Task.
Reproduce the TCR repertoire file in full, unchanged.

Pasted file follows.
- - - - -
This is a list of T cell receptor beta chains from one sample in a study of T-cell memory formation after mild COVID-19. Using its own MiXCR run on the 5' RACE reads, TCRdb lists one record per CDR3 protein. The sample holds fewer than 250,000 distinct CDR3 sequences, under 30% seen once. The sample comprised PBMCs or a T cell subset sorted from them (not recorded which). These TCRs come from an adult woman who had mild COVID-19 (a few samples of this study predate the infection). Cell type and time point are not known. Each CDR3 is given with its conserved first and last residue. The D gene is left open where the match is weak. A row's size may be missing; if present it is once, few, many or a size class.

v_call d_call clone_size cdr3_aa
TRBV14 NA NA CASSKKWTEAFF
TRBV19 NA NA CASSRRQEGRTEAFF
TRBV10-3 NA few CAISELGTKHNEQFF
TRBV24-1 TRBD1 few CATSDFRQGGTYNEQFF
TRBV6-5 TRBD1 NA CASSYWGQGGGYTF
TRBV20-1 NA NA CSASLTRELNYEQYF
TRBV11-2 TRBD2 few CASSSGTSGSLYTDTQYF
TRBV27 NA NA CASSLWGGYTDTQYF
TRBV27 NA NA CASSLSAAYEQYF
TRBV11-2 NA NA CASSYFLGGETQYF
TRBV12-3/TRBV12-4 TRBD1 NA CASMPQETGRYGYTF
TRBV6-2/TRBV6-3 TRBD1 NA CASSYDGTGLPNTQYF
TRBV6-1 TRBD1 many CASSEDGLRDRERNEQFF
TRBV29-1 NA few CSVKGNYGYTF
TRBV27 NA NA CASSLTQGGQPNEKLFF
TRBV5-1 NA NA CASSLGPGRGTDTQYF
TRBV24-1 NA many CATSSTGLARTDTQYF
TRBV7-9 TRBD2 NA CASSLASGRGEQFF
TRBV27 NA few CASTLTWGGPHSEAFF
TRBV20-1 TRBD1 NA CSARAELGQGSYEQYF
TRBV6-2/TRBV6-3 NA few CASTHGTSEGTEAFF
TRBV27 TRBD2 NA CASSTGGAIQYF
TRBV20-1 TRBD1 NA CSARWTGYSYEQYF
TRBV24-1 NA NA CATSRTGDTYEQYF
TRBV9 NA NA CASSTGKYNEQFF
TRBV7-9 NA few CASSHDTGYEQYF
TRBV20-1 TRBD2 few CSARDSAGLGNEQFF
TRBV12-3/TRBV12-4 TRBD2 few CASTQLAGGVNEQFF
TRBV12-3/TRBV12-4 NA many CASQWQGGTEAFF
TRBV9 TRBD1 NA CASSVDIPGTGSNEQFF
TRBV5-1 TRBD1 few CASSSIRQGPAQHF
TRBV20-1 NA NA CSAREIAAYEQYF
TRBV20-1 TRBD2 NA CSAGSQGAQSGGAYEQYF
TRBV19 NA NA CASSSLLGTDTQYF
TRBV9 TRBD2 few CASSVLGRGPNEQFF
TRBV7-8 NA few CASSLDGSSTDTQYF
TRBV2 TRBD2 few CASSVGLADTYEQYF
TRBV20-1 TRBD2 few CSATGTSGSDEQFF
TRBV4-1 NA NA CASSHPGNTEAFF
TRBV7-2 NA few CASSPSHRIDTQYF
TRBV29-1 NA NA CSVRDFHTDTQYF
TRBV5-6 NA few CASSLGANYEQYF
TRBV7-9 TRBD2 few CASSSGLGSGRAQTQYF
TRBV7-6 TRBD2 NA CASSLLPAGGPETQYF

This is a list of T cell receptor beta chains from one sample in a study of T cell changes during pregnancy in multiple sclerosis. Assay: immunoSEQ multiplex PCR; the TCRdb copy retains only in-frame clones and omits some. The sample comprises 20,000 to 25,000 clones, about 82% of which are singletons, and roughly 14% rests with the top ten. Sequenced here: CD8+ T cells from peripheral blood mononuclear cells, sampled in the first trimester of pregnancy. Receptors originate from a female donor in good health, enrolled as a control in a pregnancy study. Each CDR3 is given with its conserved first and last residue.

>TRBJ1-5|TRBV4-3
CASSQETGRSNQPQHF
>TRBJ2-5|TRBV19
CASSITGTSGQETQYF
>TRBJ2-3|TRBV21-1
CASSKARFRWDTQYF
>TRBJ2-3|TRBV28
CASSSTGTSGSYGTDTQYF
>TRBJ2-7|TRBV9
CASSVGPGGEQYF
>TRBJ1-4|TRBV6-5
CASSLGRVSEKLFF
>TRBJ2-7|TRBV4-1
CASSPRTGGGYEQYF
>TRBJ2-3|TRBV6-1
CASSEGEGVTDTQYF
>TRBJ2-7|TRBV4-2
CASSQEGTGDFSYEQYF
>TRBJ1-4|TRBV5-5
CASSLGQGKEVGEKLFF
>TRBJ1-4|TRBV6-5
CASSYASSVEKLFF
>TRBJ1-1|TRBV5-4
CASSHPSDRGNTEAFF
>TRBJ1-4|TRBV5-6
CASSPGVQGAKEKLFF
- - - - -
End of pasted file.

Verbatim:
This is a list of T cell receptor beta chains from one sample in a study of T-cell memory formation after mild COVID-19. Using its own MiXCR run on the 5' RACE reads, TCRdb lists one record per CDR3 protein. The sample holds fewer than 250,000 distinct CDR3 sequences, under 30% seen once. The sample comprised PBMCs or a T cell subset sorted from them (not recorded which). These TCRs come from an adult woman who had mild COVID-19 (a few samples of this study predate the infection). Cell type and time point are not known. Each CDR3 is given with its conserved first and last residue. The D gene is left open where the match is weak. A row's size may be missing; if present it is once, few, many or a size class.

v_call d_call clone_size cdr3_aa
TRBV14 NA NA CASSKKWTEAFF
TRBV19 NA NA CASSRRQEGRTEAFF
TRBV10-3 NA few CAISELGTKHNEQFF
TRBV24-1 TRBD1 few CATSDFRQGGTYNEQFF
TRBV6-5 TRBD1 NA CASSYWGQGGGYTF
TRBV20-1 NA NA CSASLTRELNYEQYF
TRBV11-2 TRBD2 few CASSSGTSGSLYTDTQYF
TRBV27 NA NA CASSLWGGYTDTQYF
TRBV27 NA NA CASSLSAAYEQYF
TRBV11-2 NA NA CASSYFLGGETQYF
TRBV12-3/TRBV12-4 TRBD1 NA CASMPQETGRYGYTF
TRBV6-2/TRBV6-3 TRBD1 NA CASSYDGTGLPNTQYF
TRBV6-1 TRBD1 many CASSEDGLRDRERNEQFF
TRBV29-1 NA few CSVKGNYGYTF
TRBV27 NA NA CASSLTQGGQPNEKLFF
TRBV5-1 NA NA CASSLGPGRGTDTQYF
TRBV24-1 NA many CATSSTGLARTDTQYF
TRBV7-9 TRBD2 NA CASSLASGRGEQFF
TRBV27 NA few CASTLTWGGPHSEAFF
TRBV20-1 TRBD1 NA CSARAELGQGSYEQYF
TRBV6-2/TRBV6-3 NA few CASTHGTSEGTEAFF
TRBV27 TRBD2 NA CASSTGGAIQYF
TRBV20-1 TRBD1 NA CSARWTGYSYEQYF
TRBV24-1 NA NA CATSRTGDTYEQYF
TRBV9 NA NA CASSTGKYNEQFF
TRBV7-9 NA few CASSHDTGYEQYF
TRBV20-1 TRBD2 few CSARDSAGLGNEQFF
TRBV12-3/TRBV12-4 TRBD2 few CASTQLAGGVNEQFF
TRBV12-3/TRBV12-4 NA many CASQWQGGTEAFF
TRBV9 TRBD1 NA CASSVDIPGTGSNEQFF
TRBV5-1 TRBD1 few CASSSIRQGPAQHF
TRBV20-1 NA NA CSAREIAAYEQYF
TRBV20-1 TRBD2 NA CSAGSQGAQSGGAYEQYF
TRBV19 NA NA CASSSLLGTDTQYF
TRBV9 TRBD2 few CASSVLGRGPNEQFF
TRBV7-8 NA few CASSLDGSSTDTQYF
TRBV2 TRBD2 few CASSVGLADTYEQYF
TRBV20-1 TRBD2 few CSATGTSGSDEQFF
TRBV4-1 NA NA CASSHPGNTEAFF
TRBV7-2 NA few CASSPSHRIDTQYF
TRBV29-1 NA NA CSVRDFHTDTQYF
TRBV5-6 NA few CASSLGANYEQYF
TRBV7-9 TRBD2 few CASSSGLGSGRAQTQYF
TRBV7-6 TRBD2 NA CASSLLPAGGPETQYF

This is a list of T cell receptor beta chains from one sample in a study of T cell changes during pregnancy in multiple sclerosis. Assay: immunoSEQ multiplex PCR; the TCRdb copy retains only in-frame clones and omits some. The sample comprises 20,000 to 25,000 clones, about 82% of which are singletons, and roughly 14% rests with the top ten. Sequenced here: CD8+ T cells from peripheral blood mononuclear cells, sampled in the first trimester of pregnancy. Receptors originate from a female donor in good health, enrolled as a control in a pregnancy study. Each CDR3 is given with its conserved first and last residue.

>TRBJ1-5|TRBV4-3
CASSQETGRSNQPQHF
>TRBJ2-5|TRBV19
CASSITGTSGQETQYF
>TRBJ2-3|TRBV21-1
CASSKARFRWDTQYF
>TRBJ2-3|TRBV28
CASSSTGTSGSYGTDTQYF
>TRBJ2-7|TRBV9
CASSVGPGGEQYF
>TRBJ1-4|TRBV6-5
CASSLGRVSEKLFF
>TRBJ2-7|TRBV4-1
CASSPRTGGGYEQYF
>TRBJ2-3|TRBV6-1
CASSEGEGVTDTQYF
>TRBJ2-7|TRBV4-2
CASSQEGTGDFSYEQYF
>TRBJ1-4|TRBV5-5
CASSLGQGKEVGEKLFF
>TRBJ1-4|TRBV6-5
CASSYASSVEKLFF
>TRBJ1-1|TRBV5-4
CASSHPSDRGNTEAFF
>TRBJ1-4|TRBV5-6
CASSPGVQGAKEKLFF